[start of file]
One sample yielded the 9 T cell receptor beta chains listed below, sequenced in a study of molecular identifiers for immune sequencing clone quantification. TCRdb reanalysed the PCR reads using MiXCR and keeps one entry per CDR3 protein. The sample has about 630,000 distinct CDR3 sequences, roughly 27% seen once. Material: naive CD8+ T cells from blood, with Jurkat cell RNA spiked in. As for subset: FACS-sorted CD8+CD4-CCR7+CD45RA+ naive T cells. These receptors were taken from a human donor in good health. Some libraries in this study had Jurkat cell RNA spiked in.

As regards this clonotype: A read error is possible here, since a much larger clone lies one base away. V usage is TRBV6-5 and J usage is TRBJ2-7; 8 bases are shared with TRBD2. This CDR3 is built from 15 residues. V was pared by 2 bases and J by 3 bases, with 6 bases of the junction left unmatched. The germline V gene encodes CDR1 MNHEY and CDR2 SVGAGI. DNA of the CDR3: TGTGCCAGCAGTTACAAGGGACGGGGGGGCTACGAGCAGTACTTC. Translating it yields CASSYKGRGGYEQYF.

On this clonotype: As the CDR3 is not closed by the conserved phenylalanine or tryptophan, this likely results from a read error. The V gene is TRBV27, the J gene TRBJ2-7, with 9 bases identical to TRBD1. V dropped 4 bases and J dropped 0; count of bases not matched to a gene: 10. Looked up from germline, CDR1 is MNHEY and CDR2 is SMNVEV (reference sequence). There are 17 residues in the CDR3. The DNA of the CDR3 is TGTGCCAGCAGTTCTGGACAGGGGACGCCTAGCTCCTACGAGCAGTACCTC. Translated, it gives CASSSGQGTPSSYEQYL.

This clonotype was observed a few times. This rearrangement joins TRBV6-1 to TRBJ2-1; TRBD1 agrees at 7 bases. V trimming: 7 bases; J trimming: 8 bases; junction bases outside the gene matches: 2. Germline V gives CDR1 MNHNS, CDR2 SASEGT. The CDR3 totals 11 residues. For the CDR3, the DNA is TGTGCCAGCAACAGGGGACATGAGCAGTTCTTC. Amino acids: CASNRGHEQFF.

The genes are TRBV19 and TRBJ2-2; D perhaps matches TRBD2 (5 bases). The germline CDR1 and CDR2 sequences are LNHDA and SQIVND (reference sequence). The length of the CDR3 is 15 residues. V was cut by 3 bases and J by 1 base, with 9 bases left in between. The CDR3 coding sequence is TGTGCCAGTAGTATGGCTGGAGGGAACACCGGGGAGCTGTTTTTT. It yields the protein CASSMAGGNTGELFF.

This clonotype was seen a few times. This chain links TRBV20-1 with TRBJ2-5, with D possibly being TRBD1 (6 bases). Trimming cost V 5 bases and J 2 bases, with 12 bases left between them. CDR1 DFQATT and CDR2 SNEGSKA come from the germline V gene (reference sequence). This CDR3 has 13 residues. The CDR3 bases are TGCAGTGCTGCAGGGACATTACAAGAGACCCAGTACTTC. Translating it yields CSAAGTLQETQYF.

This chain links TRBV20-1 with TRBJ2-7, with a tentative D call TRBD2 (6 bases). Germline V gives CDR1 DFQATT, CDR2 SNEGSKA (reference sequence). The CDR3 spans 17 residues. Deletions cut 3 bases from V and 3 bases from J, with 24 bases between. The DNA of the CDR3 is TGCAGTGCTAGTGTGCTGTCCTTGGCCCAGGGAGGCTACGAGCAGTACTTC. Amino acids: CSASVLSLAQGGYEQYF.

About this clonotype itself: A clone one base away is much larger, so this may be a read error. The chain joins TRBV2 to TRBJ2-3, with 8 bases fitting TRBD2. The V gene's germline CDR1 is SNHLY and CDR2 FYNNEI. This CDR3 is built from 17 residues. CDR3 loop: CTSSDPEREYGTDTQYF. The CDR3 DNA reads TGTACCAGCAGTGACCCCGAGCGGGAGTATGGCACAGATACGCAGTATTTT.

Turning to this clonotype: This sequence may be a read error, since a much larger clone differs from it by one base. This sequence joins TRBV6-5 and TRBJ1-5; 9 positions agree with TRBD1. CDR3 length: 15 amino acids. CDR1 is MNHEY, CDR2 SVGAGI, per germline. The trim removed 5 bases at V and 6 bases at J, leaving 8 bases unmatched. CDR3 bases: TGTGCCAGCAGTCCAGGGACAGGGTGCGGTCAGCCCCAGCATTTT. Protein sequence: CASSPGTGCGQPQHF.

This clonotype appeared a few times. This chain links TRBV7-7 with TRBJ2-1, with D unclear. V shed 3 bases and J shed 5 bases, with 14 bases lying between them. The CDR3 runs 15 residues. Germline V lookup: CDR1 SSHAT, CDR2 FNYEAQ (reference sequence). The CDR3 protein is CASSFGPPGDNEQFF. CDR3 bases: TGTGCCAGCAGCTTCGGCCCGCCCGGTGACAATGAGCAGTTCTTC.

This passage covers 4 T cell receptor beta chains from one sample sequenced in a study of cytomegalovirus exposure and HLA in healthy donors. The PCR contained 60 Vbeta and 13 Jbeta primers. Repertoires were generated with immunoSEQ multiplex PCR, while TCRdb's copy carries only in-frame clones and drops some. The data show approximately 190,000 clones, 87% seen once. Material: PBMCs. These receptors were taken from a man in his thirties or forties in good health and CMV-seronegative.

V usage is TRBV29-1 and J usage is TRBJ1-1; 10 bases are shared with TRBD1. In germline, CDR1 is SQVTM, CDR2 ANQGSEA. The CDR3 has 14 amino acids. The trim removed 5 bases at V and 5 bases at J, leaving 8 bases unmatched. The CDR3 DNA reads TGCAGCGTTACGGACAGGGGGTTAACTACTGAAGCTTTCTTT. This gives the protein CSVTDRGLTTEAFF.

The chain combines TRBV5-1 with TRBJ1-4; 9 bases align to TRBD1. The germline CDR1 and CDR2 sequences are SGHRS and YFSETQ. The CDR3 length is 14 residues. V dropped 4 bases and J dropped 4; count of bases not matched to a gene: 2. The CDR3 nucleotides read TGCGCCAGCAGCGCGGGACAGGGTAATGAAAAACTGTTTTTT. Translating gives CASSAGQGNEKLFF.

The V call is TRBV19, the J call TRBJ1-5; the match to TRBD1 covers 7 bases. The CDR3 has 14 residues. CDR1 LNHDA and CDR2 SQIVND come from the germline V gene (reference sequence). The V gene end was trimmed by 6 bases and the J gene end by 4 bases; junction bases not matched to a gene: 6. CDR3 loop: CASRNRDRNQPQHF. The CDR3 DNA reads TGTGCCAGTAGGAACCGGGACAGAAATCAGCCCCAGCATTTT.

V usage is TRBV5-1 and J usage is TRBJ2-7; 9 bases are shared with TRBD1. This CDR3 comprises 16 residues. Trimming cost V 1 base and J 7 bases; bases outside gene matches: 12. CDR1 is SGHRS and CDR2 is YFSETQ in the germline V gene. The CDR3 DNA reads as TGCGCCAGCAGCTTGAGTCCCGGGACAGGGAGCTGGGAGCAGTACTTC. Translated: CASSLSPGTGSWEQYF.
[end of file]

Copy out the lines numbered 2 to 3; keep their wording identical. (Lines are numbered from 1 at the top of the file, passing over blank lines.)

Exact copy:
As regards this clonotype: A read error is possible here, since a much larger clone lies one base away. V usage is TRBV6-5 and J usage is TRBJ2-7; 8 bases are shared with TRBD2. This CDR3 is built from 15 residues. V was pared by 2 bases and J by 3 bases, with 6 bases of the junction left unmatched. The germline V gene encodes CDR1 MNHEY and CDR2 SVGAGI. DNA of the CDR3: TGTGCCAGCAGTTACAAGGGACGGGGGGGCTACGAGCAGTACTTC. Translating it yields CASSYKGRGGYEQYF.

On this clonotype: As the CDR3 is not closed by the conserved phenylalanine or tryptophan, this likely results from a read error. The V gene is TRBV27, the J gene TRBJ2-7, with 9 bases identical to TRBD1. V dropped 4 bases and J dropped 0; count of bases not matched to a gene: 10. Looked up from germline, CDR1 is MNHEY and CDR2 is SMNVEV (reference sequence). There are 17 residues in the CDR3. The DNA of the CDR3 is TGTGCCAGCAGTTCTGGACAGGGGACGCCTAGCTCCTACGAGCAGTACCTC. Translated, it gives CASSSGQGTPSSYEQYL.